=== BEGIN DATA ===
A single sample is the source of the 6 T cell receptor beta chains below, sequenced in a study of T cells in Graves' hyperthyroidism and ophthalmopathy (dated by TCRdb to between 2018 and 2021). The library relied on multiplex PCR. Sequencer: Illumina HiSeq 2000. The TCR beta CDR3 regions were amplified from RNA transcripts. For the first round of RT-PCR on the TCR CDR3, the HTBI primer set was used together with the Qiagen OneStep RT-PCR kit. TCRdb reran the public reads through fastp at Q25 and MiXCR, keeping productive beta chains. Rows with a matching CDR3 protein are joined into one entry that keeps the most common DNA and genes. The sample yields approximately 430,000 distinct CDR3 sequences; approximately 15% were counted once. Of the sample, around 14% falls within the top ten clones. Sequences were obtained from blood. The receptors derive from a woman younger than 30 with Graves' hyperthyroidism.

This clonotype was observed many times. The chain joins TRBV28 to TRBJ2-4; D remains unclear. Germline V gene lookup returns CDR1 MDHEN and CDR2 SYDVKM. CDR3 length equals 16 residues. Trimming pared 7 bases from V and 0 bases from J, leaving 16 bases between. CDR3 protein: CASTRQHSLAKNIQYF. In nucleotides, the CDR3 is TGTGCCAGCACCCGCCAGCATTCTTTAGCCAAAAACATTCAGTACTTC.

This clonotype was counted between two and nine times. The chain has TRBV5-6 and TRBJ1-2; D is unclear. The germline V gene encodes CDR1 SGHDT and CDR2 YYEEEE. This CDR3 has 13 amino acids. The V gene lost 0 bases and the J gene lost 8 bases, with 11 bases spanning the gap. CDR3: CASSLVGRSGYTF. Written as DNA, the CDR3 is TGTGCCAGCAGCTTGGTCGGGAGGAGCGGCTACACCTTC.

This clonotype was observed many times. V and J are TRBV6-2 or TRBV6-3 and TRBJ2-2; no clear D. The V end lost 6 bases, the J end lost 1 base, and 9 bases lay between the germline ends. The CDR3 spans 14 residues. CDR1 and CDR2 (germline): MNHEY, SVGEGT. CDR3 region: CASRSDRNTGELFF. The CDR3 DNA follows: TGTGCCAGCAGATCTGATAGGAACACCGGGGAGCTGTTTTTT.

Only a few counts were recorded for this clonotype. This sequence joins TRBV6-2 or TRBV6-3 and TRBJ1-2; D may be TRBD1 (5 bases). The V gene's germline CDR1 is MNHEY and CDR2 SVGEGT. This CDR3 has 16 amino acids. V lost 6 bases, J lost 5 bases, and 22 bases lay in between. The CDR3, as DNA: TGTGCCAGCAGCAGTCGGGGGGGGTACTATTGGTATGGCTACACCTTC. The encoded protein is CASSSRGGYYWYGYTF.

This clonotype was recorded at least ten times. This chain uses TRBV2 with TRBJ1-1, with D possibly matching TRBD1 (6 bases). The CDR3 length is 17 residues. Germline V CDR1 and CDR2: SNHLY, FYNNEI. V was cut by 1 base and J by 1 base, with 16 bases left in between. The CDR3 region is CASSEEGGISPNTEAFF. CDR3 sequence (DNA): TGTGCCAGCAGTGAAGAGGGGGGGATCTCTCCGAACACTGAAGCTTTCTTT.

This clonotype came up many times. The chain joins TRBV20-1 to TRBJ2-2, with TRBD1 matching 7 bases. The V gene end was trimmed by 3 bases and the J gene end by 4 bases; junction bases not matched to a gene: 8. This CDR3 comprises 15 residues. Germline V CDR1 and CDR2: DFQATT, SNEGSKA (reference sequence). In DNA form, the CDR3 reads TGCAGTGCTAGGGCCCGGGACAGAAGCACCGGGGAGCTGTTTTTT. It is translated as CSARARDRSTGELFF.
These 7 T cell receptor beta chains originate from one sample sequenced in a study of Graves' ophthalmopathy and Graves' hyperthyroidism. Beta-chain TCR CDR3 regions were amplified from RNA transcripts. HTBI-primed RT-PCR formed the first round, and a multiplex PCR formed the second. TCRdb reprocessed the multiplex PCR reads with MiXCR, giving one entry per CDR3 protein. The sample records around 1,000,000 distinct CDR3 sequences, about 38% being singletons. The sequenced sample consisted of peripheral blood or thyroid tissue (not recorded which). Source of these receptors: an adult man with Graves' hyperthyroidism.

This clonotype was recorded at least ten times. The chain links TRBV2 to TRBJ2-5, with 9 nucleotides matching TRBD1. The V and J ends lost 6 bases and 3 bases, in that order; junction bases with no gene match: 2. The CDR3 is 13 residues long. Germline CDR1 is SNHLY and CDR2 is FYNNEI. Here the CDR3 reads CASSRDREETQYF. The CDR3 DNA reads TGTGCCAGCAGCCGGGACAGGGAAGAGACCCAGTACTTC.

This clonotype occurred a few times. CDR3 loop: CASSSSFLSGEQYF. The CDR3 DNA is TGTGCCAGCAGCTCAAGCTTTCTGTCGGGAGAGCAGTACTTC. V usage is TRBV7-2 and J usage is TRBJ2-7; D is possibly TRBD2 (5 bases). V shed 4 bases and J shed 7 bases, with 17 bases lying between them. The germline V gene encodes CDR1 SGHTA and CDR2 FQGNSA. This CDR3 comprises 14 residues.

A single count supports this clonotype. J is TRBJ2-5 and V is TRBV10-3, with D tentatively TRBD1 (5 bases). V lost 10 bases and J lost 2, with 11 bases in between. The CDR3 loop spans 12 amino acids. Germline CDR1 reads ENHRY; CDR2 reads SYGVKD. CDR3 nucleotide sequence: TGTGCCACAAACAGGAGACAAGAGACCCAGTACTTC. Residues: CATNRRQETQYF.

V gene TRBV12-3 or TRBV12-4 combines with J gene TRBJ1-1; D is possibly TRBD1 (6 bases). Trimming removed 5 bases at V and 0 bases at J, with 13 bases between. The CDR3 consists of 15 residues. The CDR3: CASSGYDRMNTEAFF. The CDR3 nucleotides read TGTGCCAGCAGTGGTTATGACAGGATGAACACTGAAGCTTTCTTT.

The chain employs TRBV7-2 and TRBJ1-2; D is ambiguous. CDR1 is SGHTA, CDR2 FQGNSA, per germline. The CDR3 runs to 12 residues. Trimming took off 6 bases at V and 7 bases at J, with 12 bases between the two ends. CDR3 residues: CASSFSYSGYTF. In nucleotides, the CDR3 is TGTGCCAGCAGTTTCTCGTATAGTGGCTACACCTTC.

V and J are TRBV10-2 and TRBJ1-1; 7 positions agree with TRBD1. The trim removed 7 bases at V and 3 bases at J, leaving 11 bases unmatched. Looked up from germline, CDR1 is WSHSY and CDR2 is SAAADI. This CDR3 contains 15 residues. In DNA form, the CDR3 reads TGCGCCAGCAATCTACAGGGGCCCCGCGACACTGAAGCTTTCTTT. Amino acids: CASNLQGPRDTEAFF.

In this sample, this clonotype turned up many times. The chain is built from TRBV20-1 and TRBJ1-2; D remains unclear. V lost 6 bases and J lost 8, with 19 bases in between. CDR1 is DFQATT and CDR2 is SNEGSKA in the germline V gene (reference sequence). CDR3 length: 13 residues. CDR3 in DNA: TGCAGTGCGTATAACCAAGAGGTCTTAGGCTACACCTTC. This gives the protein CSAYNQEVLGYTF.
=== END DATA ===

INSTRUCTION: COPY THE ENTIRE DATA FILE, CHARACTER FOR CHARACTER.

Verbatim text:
A single sample is the source of the 6 T cell receptor beta chains below, sequenced in a study of T cells in Graves' hyperthyroidism and ophthalmopathy (dated by TCRdb to between 2018 and 2021). The library relied on multiplex PCR. Sequencer: Illumina HiSeq 2000. The TCR beta CDR3 regions were amplified from RNA transcripts. For the first round of RT-PCR on the TCR CDR3, the HTBI primer set was used together with the Qiagen OneStep RT-PCR kit. TCRdb reran the public reads through fastp at Q25 and MiXCR, keeping productive beta chains. Rows with a matching CDR3 protein are joined into one entry that keeps the most common DNA and genes. The sample yields approximately 430,000 distinct CDR3 sequences; approximately 15% were counted once. Of the sample, around 14% falls within the top ten clones. Sequences were obtained from blood. The receptors derive from a woman younger than 30 with Graves' hyperthyroidism.

This clonotype was observed many times. The chain joins TRBV28 to TRBJ2-4; D remains unclear. Germline V gene lookup returns CDR1 MDHEN and CDR2 SYDVKM. CDR3 length equals 16 residues. Trimming pared 7 bases from V and 0 bases from J, leaving 16 bases between. CDR3 protein: CASTRQHSLAKNIQYF. In nucleotides, the CDR3 is TGTGCCAGCACCCGCCAGCATTCTTTAGCCAAAAACATTCAGTACTTC.

This clonotype was counted between two and nine times. The chain has TRBV5-6 and TRBJ1-2; D is unclear. The germline V gene encodes CDR1 SGHDT and CDR2 YYEEEE. This CDR3 has 13 amino acids. The V gene lost 0 bases and the J gene lost 8 bases, with 11 bases spanning the gap. CDR3: CASSLVGRSGYTF. Written as DNA, the CDR3 is TGTGCCAGCAGCTTGGTCGGGAGGAGCGGCTACACCTTC.

This clonotype was observed many times. V and J are TRBV6-2 or TRBV6-3 and TRBJ2-2; no clear D. The V end lost 6 bases, the J end lost 1 base, and 9 bases lay between the germline ends. The CDR3 spans 14 residues. CDR1 and CDR2 (germline): MNHEY, SVGEGT. CDR3 region: CASRSDRNTGELFF. The CDR3 DNA follows: TGTGCCAGCAGATCTGATAGGAACACCGGGGAGCTGTTTTTT.

Only a few counts were recorded for this clonotype. This sequence joins TRBV6-2 or TRBV6-3 and TRBJ1-2; D may be TRBD1 (5 bases). The V gene's germline CDR1 is MNHEY and CDR2 SVGEGT. This CDR3 has 16 amino acids. V lost 6 bases, J lost 5 bases, and 22 bases lay in between. The CDR3, as DNA: TGTGCCAGCAGCAGTCGGGGGGGGTACTATTGGTATGGCTACACCTTC. The encoded protein is CASSSRGGYYWYGYTF.

This clonotype was recorded at least ten times. This chain uses TRBV2 with TRBJ1-1, with D possibly matching TRBD1 (6 bases). The CDR3 length is 17 residues. Germline V CDR1 and CDR2: SNHLY, FYNNEI. V was cut by 1 base and J by 1 base, with 16 bases left in between. The CDR3 region is CASSEEGGISPNTEAFF. CDR3 sequence (DNA): TGTGCCAGCAGTGAAGAGGGGGGGATCTCTCCGAACACTGAAGCTTTCTTT.

This clonotype came up many times. The chain joins TRBV20-1 to TRBJ2-2, with TRBD1 matching 7 bases. The V gene end was trimmed by 3 bases and the J gene end by 4 bases; junction bases not matched to a gene: 8. This CDR3 comprises 15 residues. Germline V CDR1 and CDR2: DFQATT, SNEGSKA (reference sequence). In DNA form, the CDR3 reads TGCAGTGCTAGGGCCCGGGACAGAAGCACCGGGGAGCTGTTTTTT. It is translated as CSARARDRSTGELFF.
These 7 T cell receptor beta chains originate from one sample sequenced in a study of Graves' ophthalmopathy and Graves' hyperthyroidism. Beta-chain TCR CDR3 regions were amplified from RNA transcripts. HTBI-primed RT-PCR formed the first round, and a multiplex PCR formed the second. TCRdb reprocessed the multiplex PCR reads with MiXCR, giving one entry per CDR3 protein. The sample records around 1,000,000 distinct CDR3 sequences, about 38% being singletons. The sequenced sample consisted of peripheral blood or thyroid tissue (not recorded which). Source of these receptors: an adult man with Graves' hyperthyroidism.

This clonotype was recorded at least ten times. The chain links TRBV2 to TRBJ2-5, with 9 nucleotides matching TRBD1. The V and J ends lost 6 bases and 3 bases, in that order; junction bases with no gene match: 2. The CDR3 is 13 residues long. Germline CDR1 is SNHLY and CDR2 is FYNNEI. Here the CDR3 reads CASSRDREETQYF. The CDR3 DNA reads TGTGCCAGCAGCCGGGACAGGGAAGAGACCCAGTACTTC.

This clonotype occurred a few times. CDR3 loop: CASSSSFLSGEQYF. The CDR3 DNA is TGTGCCAGCAGCTCAAGCTTTCTGTCGGGAGAGCAGTACTTC. V usage is TRBV7-2 and J usage is TRBJ2-7; D is possibly TRBD2 (5 bases). V shed 4 bases and J shed 7 bases, with 17 bases lying between them. The germline V gene encodes CDR1 SGHTA and CDR2 FQGNSA. This CDR3 comprises 14 residues.

A single count supports this clonotype. J is TRBJ2-5 and V is TRBV10-3, with D tentatively TRBD1 (5 bases). V lost 10 bases and J lost 2, with 11 bases in between. The CDR3 loop spans 12 amino acids. Germline CDR1 reads ENHRY; CDR2 reads SYGVKD. CDR3 nucleotide sequence: TGTGCCACAAACAGGAGACAAGAGACCCAGTACTTC. Residues: CATNRRQETQYF.

V gene TRBV12-3 or TRBV12-4 combines with J gene TRBJ1-1; D is possibly TRBD1 (6 bases). Trimming removed 5 bases at V and 0 bases at J, with 13 bases between. The CDR3 consists of 15 residues. The CDR3: CASSGYDRMNTEAFF. The CDR3 nucleotides read TGTGCCAGCAGTGGTTATGACAGGATGAACACTGAAGCTTTCTTT.

The chain employs TRBV7-2 and TRBJ1-2; D is ambiguous. CDR1 is SGHTA, CDR2 FQGNSA, per germline. The CDR3 runs to 12 residues. Trimming took off 6 bases at V and 7 bases at J, with 12 bases between the two ends. CDR3 residues: CASSFSYSGYTF. In nucleotides, the CDR3 is TGTGCCAGCAGTTTCTCGTATAGTGGCTACACCTTC.

V and J are TRBV10-2 and TRBJ1-1; 7 positions agree with TRBD1. The trim removed 7 bases at V and 3 bases at J, leaving 11 bases unmatched. Looked up from germline, CDR1 is WSHSY and CDR2 is SAAADI. This CDR3 contains 15 residues. In DNA form, the CDR3 reads TGCGCCAGCAATCTACAGGGGCCCCGCGACACTGAAGCTTTCTTT. Amino acids: CASNLQGPRDTEAFF.

In this sample, this clonotype turned up many times. The chain is built from TRBV20-1 and TRBJ1-2; D remains unclear. V lost 6 bases and J lost 8, with 19 bases in between. CDR1 is DFQATT and CDR2 is SNEGSKA in the germline V gene (reference sequence). CDR3 length: 13 residues. CDR3 in DNA: TGCAGTGCGTATAACCAAGAGGTCTTAGGCTACACCTTC. This gives the protein CSAYNQEVLGYTF.